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* Robert Fournier, ''Illustrated Dictionary of Practical Pottery'', Chilton Book Company, Radnor, PA, 1992
 
* Robert Fournier, ''Illustrated Dictionary of Practical Pottery'', Chilton Book Company, Radnor, PA, 1992
  
* ''Encyclopedia Britannica'', http://www.britannica.com  Comment: "fluorite" Encyclopædia Britannica [Accessed December 11, 2001(BW photo)
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* ''Encyclopedia Britannica'', http://www.britannica.com  Comment: "fluorite" [Accessed December 11, 2001(BW photo)
  
 
* C.W.Chesterman, K.E.Lowe, ''Audubon Society Field Guide to North American Rocks and Minerals'', Alfred A. Knopf, New York, 1979
 
* C.W.Chesterman, K.E.Lowe, ''Audubon Society Field Guide to North American Rocks and Minerals'', Alfred A. Knopf, New York, 1979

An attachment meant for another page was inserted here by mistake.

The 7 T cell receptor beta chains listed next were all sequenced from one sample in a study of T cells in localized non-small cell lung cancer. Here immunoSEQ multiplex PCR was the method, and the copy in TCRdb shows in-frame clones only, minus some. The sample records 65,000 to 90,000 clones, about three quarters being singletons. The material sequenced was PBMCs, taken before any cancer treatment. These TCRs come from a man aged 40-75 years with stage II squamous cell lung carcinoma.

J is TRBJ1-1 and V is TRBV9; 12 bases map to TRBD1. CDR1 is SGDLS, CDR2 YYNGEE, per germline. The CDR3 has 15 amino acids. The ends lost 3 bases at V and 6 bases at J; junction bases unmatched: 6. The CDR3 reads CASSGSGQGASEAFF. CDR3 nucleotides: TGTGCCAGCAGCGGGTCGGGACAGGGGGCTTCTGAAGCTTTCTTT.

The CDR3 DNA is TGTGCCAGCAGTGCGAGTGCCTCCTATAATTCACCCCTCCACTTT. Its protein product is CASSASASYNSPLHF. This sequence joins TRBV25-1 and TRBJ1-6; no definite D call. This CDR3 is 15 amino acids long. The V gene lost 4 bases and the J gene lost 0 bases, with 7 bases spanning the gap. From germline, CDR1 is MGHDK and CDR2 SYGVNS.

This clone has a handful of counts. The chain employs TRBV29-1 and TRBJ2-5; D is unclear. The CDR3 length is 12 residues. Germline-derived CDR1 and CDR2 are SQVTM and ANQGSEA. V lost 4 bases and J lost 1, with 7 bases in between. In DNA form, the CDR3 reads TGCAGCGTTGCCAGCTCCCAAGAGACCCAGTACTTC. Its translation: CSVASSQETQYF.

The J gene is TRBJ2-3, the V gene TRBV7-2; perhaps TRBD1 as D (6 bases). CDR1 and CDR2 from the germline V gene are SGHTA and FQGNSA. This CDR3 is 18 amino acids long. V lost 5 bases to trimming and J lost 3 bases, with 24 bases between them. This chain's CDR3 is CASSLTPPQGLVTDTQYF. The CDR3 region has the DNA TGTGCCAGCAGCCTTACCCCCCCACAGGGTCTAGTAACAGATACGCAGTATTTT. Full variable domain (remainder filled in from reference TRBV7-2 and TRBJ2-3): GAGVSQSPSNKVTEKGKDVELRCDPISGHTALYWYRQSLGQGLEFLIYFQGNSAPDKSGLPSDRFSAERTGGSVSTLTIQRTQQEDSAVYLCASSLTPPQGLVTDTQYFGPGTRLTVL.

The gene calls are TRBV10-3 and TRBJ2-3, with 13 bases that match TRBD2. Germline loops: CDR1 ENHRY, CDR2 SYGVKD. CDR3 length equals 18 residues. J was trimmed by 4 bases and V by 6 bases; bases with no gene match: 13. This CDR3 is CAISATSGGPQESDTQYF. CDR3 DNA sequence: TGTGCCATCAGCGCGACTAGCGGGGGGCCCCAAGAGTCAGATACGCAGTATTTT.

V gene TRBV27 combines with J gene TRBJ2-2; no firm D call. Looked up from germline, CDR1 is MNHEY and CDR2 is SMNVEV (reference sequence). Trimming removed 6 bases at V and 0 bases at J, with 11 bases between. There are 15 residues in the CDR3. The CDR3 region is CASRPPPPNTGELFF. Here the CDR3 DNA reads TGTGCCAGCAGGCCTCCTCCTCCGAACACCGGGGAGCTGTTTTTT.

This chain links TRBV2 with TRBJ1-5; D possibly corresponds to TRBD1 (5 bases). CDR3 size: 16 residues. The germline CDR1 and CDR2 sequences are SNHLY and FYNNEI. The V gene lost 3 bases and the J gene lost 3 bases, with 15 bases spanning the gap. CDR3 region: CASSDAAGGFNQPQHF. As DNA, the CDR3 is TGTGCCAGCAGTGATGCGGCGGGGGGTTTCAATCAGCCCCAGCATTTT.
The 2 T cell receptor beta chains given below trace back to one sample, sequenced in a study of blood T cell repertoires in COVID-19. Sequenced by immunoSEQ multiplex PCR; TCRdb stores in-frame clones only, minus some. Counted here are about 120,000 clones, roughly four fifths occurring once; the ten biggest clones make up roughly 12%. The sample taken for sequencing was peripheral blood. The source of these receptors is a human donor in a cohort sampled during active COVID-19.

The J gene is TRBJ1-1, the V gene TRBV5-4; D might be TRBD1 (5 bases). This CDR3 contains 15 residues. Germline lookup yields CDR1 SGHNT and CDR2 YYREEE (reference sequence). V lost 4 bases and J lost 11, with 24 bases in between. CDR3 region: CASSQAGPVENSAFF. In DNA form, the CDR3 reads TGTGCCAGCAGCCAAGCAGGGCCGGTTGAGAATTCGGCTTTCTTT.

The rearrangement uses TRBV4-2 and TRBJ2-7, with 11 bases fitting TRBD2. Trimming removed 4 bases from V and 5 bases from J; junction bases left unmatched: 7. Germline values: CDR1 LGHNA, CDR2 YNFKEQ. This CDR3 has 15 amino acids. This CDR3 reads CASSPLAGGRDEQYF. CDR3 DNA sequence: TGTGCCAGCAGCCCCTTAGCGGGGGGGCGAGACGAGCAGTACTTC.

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* J.Gordon Cook, ''Handbook of Textile Fibres:I Natural Fibres'', Merrow Publishing Co. , Durham, England, 1984
 
* J.Gordon Cook, ''Handbook of Textile Fibres:I Natural Fibres'', Merrow Publishing Co. , Durham, England, 1984
  
* Wikipedia, the free encyclopedia, at http://www.wikipedia.com  Comment: http://en.wikipedia.org/wiki/Fluorite (Accessed Sept. 7, 2005)
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* Wikipedia: http://en.wikipedia.org/wiki/Fluorite (Accessed Sept. 7, 2005)
  
 
* ''CRC Handbook of Chemistry and Physics'', Robert Weast (ed.), CRC Press, Boca Raton, Florida, v. 61, 1980  Comment: density=3.18
 
* ''CRC Handbook of Chemistry and Physics'', Robert Weast (ed.), CRC Press, Boca Raton, Florida, v. 61, 1980  Comment: density=3.18

Latest revision as of 10:45, 31 August 2020